letters from the query wars 5/21/2010

# of queries read last week: 100
# of partials/manuscripts requested: 1
genre of partials/manuscripts requested: romance

# of queries read this week: 26
# of partials/manuscripts requested: 0
genre of partials/manuscripts requested: n/a

Last week’s stats weren’t posted because I was attending the very excellent PennWriters Conference and didn’t have the opportunity. On account of this (and those aforementioned pesky wrist injuries reducing my keyboard time), I am also lagging a bit behind the 4 week response period listed on our website. The oldest query in my queue is 4/14/2010. I hope to be caught back up not too long after the upcoming BookExpo.

Meanwhile…. today’s topic is multiple queries….

Part the First– querying multiple agents at the same agency. As usual, your mileage may vary elsewhere, but, as our guidelines indicate, we don’t wish to receive multiple queries at our agency.

Most particularly, if you feel the need to ignore this guideline, #1 – don’t and #2 – don’t leave my sig file pasted into the query you are forwarding to my associate after I have already declined.

Naturally, this does not apply if an agent, of their own volition, suggests you contact one of their colleagues. But otherwise, please just choose one of us.

Part the Second– sending multiple queries for different projects simultaneously. I don’t recommend it. This message brought to you by the letters “p” and “q” and receiving 3 queries from the same author for 3 different projects in less than 24 hours, and none of them with the first five pages. I advise choosing the best and strongest project with which to query. Please query only one project at a time.

8 responses to “letters from the query wars 5/21/2010

  1. Multiplying the Problem
    In defense of those of us who read the guidelines and still queried more than one of you, albeit in succession, the guidelines can be interpreted to mean 1) that if you address your query to the general agency, only then does it serve to query all agents and 2) if you submit to a specific agent, don’t send the query to more than one agent at a time.
    Had I read this post first, I never would have hit that second send a couple of weeks after the first rejection. As it was, I was a bit murky on the directive so erred on the side of sending.
    Do you guys really share queries around? Or do you have interns doing a first read?

  2. If an agency that has already said No to a mss takes on a new agent with those kinds of interests, would it be appropriate to query them?

  3. Pennwriters
    It was great to see you at Pennwriters. I enjoyed your presentation. I wouldn’t think of sending to two different agents at the same agency but I guess it happens.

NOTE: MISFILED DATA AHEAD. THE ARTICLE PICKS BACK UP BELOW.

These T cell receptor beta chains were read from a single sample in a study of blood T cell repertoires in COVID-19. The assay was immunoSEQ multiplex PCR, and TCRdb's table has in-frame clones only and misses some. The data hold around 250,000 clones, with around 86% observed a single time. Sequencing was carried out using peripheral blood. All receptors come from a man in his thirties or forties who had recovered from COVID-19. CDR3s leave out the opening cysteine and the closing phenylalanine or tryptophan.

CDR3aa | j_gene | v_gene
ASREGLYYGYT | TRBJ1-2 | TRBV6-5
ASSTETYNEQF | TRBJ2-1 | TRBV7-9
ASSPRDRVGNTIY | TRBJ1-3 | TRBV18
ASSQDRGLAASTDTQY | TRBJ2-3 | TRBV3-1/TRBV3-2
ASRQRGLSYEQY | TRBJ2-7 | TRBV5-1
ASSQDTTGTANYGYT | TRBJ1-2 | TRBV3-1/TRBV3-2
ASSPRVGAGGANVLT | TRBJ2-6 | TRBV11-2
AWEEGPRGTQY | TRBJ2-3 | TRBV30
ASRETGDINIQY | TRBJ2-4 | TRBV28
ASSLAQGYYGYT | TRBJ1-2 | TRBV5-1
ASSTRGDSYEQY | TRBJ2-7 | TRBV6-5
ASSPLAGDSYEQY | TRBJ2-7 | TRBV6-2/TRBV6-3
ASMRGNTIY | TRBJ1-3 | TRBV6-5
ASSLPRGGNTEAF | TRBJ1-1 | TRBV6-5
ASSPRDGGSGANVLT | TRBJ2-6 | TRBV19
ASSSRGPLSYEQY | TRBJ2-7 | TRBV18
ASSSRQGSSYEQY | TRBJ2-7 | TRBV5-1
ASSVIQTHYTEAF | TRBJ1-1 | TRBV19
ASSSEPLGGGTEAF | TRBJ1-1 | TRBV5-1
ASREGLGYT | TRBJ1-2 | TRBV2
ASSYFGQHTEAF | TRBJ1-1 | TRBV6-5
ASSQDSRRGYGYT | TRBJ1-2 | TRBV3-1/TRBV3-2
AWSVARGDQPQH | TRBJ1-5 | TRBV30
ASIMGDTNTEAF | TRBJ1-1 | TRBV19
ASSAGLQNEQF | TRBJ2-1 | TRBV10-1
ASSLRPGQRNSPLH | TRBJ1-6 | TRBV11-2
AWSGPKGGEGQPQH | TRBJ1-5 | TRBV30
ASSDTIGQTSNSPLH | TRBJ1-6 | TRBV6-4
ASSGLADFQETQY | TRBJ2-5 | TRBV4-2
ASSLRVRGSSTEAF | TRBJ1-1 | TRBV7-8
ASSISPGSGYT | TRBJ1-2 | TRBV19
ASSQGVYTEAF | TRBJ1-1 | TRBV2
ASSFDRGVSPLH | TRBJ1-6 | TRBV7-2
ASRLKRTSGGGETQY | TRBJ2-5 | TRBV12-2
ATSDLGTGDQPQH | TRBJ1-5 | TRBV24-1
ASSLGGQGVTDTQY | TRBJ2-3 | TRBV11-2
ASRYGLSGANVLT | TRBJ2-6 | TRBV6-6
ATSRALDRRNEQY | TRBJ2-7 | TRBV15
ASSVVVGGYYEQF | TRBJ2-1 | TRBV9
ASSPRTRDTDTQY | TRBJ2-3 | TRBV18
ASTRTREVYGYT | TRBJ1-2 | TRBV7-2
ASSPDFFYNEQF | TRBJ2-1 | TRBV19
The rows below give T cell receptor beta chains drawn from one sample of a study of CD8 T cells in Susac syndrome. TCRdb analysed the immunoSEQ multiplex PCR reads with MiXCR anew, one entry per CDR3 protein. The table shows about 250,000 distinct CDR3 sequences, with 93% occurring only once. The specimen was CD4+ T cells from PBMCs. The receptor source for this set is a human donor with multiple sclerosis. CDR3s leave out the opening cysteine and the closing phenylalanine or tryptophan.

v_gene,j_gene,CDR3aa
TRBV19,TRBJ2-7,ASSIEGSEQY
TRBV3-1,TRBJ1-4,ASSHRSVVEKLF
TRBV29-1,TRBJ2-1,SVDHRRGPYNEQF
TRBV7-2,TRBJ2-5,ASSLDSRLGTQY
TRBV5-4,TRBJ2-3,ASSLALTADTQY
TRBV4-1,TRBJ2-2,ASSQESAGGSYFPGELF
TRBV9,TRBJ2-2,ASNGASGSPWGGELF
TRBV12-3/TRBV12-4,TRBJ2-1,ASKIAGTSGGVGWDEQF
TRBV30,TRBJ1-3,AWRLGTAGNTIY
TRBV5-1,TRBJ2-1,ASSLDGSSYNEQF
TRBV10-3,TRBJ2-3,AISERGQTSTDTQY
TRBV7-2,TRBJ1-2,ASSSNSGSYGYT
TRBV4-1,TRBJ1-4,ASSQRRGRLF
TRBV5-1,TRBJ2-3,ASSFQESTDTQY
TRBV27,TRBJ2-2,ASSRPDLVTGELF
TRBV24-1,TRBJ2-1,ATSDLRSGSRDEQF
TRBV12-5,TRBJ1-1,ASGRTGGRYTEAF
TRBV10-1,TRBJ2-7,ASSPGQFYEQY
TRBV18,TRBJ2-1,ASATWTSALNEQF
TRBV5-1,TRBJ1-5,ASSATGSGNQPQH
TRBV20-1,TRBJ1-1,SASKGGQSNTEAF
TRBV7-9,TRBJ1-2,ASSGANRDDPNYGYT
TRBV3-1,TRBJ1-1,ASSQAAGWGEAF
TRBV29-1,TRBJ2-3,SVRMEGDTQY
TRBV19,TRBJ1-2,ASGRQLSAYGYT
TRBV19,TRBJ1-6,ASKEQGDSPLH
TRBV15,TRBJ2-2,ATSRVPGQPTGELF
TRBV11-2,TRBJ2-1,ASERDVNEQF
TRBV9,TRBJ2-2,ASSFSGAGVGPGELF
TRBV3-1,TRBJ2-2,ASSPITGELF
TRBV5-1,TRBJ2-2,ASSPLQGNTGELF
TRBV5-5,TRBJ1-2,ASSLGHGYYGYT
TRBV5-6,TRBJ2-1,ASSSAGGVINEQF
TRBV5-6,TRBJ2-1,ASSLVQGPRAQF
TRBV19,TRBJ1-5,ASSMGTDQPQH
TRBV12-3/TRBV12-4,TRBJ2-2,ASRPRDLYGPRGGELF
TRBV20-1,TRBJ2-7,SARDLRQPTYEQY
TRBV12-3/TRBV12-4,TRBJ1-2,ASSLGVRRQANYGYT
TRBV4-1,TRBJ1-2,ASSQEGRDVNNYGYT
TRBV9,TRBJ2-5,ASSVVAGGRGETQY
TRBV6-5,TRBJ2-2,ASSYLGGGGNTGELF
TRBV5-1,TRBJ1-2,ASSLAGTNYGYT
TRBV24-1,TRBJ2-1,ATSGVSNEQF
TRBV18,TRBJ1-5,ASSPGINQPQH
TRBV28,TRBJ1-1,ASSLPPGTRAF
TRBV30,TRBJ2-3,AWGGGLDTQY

4. question on submission
    When an agent asks for the first five pages of manuscript to be submitted with the query, does that include title page, prologue, page with inspirational quote that sets the tone of the novel, dedication pages, etc? Sorry if this is a dumb question. I am a newbie.

    • Re: question on submission
      Better to ask than not!
      What I want (and what I think most agents will also want) is the first five pages of the actual text, whether it begins with a prologue or not. Hope that helps!

  5. Thanks
    I just wanted to thank you for reading and responding to my query. I know you’ve been very backed up and incredibly busy lately, but I wanted to let you know that actually replying to me (good or bad) is an act of kindness that I appreciate knowing that you could easily leave authors without a firm or timely answer. I figured this little note would reach you much faster than an email, and I hope it helps you in the days of chugging along through query after query looking for that golden egg of genius.
    Thanks again,
    Nathan Gilbert

  6. Thanks for the submission advice!
    Thanks for the heads up on the first 5 pages. We actually eliminated our prologue and merged it into the book itself, as it’s tone was different then the main part of the novel. We decided we didn’t want to give you the completely wrong impression of what the book was like.
    We’ll be adding our 5 pages query to your growing pile soon we are basically done with the novel for the most part…

  7. Multiple Queries
    “I advise choosing the best and strongest project with which to query. Please query only one project at a time.”
    I wonder, What are your feelings about “end to end” querying? Basically, having several stories lined up, and going down the list as they get denied?
    Granted, as a writer, we’re likely to send off the piece WE are most proud of (feel confident with) first… but that might not necessarily be the actual best/most likely to succeed piece we have completed.
    I can totally understand disapproving of the situation you cited (you are not a sounding board:P), but would that sentiment extend to full, acceptable queries being sent after the previous one was denied?

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